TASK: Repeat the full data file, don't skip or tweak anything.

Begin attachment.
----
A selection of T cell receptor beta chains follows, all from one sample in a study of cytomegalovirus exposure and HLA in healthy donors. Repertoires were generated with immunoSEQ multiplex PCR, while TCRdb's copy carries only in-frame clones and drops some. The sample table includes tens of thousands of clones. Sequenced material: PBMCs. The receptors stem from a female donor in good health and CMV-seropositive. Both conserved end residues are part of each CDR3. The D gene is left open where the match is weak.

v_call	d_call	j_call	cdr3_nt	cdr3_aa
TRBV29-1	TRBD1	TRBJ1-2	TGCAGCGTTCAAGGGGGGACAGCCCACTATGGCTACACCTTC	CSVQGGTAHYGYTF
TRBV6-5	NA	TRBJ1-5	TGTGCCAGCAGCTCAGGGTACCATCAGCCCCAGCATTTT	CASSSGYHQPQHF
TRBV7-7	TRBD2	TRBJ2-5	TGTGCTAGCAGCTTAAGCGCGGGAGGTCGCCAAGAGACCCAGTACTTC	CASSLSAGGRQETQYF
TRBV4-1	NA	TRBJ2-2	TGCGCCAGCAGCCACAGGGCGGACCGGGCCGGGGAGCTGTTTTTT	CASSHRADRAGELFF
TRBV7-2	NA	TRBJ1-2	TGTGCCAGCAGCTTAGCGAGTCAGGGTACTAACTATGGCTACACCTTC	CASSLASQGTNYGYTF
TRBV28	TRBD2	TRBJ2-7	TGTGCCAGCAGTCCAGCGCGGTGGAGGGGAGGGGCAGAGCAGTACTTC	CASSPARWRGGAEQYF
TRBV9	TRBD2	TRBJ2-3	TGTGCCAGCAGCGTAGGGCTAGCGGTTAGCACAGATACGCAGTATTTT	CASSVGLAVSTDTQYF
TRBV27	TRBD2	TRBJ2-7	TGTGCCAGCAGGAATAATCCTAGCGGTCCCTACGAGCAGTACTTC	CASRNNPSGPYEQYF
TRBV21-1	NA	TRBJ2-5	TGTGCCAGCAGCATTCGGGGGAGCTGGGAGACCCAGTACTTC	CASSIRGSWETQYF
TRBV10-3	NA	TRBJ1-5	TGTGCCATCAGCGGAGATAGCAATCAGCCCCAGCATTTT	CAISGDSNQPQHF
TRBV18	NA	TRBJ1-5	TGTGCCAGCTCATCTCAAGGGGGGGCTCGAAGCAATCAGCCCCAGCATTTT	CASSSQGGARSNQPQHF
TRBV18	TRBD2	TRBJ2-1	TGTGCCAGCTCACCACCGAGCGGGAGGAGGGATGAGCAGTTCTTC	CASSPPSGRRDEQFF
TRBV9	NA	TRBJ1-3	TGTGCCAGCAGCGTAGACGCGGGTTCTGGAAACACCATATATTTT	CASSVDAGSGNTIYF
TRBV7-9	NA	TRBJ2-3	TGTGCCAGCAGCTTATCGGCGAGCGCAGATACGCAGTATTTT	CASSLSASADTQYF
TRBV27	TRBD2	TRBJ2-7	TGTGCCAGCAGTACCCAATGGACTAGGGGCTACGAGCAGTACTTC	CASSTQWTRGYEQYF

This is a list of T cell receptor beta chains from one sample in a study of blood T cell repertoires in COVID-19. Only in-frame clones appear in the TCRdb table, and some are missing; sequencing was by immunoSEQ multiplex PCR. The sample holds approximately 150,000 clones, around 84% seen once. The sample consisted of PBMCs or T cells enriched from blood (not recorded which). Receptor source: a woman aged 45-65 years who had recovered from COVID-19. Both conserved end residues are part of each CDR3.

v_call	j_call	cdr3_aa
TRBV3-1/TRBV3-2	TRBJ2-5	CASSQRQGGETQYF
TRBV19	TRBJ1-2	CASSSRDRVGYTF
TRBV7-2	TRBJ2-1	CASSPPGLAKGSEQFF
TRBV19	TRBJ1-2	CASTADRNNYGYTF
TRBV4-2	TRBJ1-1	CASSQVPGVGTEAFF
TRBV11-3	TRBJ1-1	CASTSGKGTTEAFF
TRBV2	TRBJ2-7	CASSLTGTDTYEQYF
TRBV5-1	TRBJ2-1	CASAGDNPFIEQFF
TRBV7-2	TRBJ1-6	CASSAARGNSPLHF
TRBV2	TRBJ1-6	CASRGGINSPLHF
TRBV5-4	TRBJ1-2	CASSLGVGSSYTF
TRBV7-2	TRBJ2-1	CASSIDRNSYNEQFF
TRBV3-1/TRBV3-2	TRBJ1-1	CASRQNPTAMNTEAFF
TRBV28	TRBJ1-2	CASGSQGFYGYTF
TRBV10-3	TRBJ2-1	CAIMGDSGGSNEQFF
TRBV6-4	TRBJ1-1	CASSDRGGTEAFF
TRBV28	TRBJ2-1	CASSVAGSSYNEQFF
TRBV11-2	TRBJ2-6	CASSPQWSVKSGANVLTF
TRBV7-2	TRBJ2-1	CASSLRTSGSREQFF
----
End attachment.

A selection of T cell receptor beta chains follows, all from one sample in a study of cytomegalovirus exposure and HLA in healthy donors. Repertoires were generated with immunoSEQ multiplex PCR, while TCRdb's copy carries only in-frame clones and drops some. The sample table includes tens of thousands of clones. Sequenced material: PBMCs. The receptors stem from a female donor in good health and CMV-seropositive. Both conserved end residues are part of each CDR3. The D gene is left open where the match is weak.

v_call	d_call	j_call	cdr3_nt	cdr3_aa
TRBV29-1	TRBD1	TRBJ1-2	TGCAGCGTTCAAGGGGGGACAGCCCACTATGGCTACACCTTC	CSVQGGTAHYGYTF
TRBV6-5	NA	TRBJ1-5	TGTGCCAGCAGCTCAGGGTACCATCAGCCCCAGCATTTT	CASSSGYHQPQHF
TRBV7-7	TRBD2	TRBJ2-5	TGTGCTAGCAGCTTAAGCGCGGGAGGTCGCCAAGAGACCCAGTACTTC	CASSLSAGGRQETQYF
TRBV4-1	NA	TRBJ2-2	TGCGCCAGCAGCCACAGGGCGGACCGGGCCGGGGAGCTGTTTTTT	CASSHRADRAGELFF
TRBV7-2	NA	TRBJ1-2	TGTGCCAGCAGCTTAGCGAGTCAGGGTACTAACTATGGCTACACCTTC	CASSLASQGTNYGYTF
TRBV28	TRBD2	TRBJ2-7	TGTGCCAGCAGTCCAGCGCGGTGGAGGGGAGGGGCAGAGCAGTACTTC	CASSPARWRGGAEQYF
TRBV9	TRBD2	TRBJ2-3	TGTGCCAGCAGCGTAGGGCTAGCGGTTAGCACAGATACGCAGTATTTT	CASSVGLAVSTDTQYF
TRBV27	TRBD2	TRBJ2-7	TGTGCCAGCAGGAATAATCCTAGCGGTCCCTACGAGCAGTACTTC	CASRNNPSGPYEQYF
TRBV21-1	NA	TRBJ2-5	TGTGCCAGCAGCATTCGGGGGAGCTGGGAGACCCAGTACTTC	CASSIRGSWETQYF
TRBV10-3	NA	TRBJ1-5	TGTGCCATCAGCGGAGATAGCAATCAGCCCCAGCATTTT	CAISGDSNQPQHF
TRBV18	NA	TRBJ1-5	TGTGCCAGCTCATCTCAAGGGGGGGCTCGAAGCAATCAGCCCCAGCATTTT	CASSSQGGARSNQPQHF
TRBV18	TRBD2	TRBJ2-1	TGTGCCAGCTCACCACCGAGCGGGAGGAGGGATGAGCAGTTCTTC	CASSPPSGRRDEQFF
TRBV9	NA	TRBJ1-3	TGTGCCAGCAGCGTAGACGCGGGTTCTGGAAACACCATATATTTT	CASSVDAGSGNTIYF
TRBV7-9	NA	TRBJ2-3	TGTGCCAGCAGCTTATCGGCGAGCGCAGATACGCAGTATTTT	CASSLSASADTQYF
TRBV27	TRBD2	TRBJ2-7	TGTGCCAGCAGTACCCAATGGACTAGGGGCTACGAGCAGTACTTC	CASSTQWTRGYEQYF

This is a list of T cell receptor beta chains from one sample in a study of blood T cell repertoires in COVID-19. Only in-frame clones appear in the TCRdb table, and some are missing; sequencing was by immunoSEQ multiplex PCR. The sample holds approximately 150,000 clones, around 84% seen once. The sample consisted of PBMCs or T cells enriched from blood (not recorded which). Receptor source: a woman aged 45-65 years who had recovered from COVID-19. Both conserved end residues are part of each CDR3.

v_call	j_call	cdr3_aa
TRBV3-1/TRBV3-2	TRBJ2-5	CASSQRQGGETQYF
TRBV19	TRBJ1-2	CASSSRDRVGYTF
TRBV7-2	TRBJ2-1	CASSPPGLAKGSEQFF
TRBV19	TRBJ1-2	CASTADRNNYGYTF
TRBV4-2	TRBJ1-1	CASSQVPGVGTEAFF
TRBV11-3	TRBJ1-1	CASTSGKGTTEAFF
TRBV2	TRBJ2-7	CASSLTGTDTYEQYF
TRBV5-1	TRBJ2-1	CASAGDNPFIEQFF
TRBV7-2	TRBJ1-6	CASSAARGNSPLHF
TRBV2	TRBJ1-6	CASRGGINSPLHF
TRBV5-4	TRBJ1-2	CASSLGVGSSYTF
TRBV7-2	TRBJ2-1	CASSIDRNSYNEQFF
TRBV3-1/TRBV3-2	TRBJ1-1	CASRQNPTAMNTEAFF
TRBV28	TRBJ1-2	CASGSQGFYGYTF
TRBV10-3	TRBJ2-1	CAIMGDSGGSNEQFF
TRBV6-4	TRBJ1-1	CASSDRGGTEAFF
TRBV28	TRBJ2-1	CASSVAGSSYNEQFF
TRBV11-2	TRBJ2-6	CASSPQWSVKSGANVLTF
TRBV7-2	TRBJ2-1	CASSLRTSGSREQFF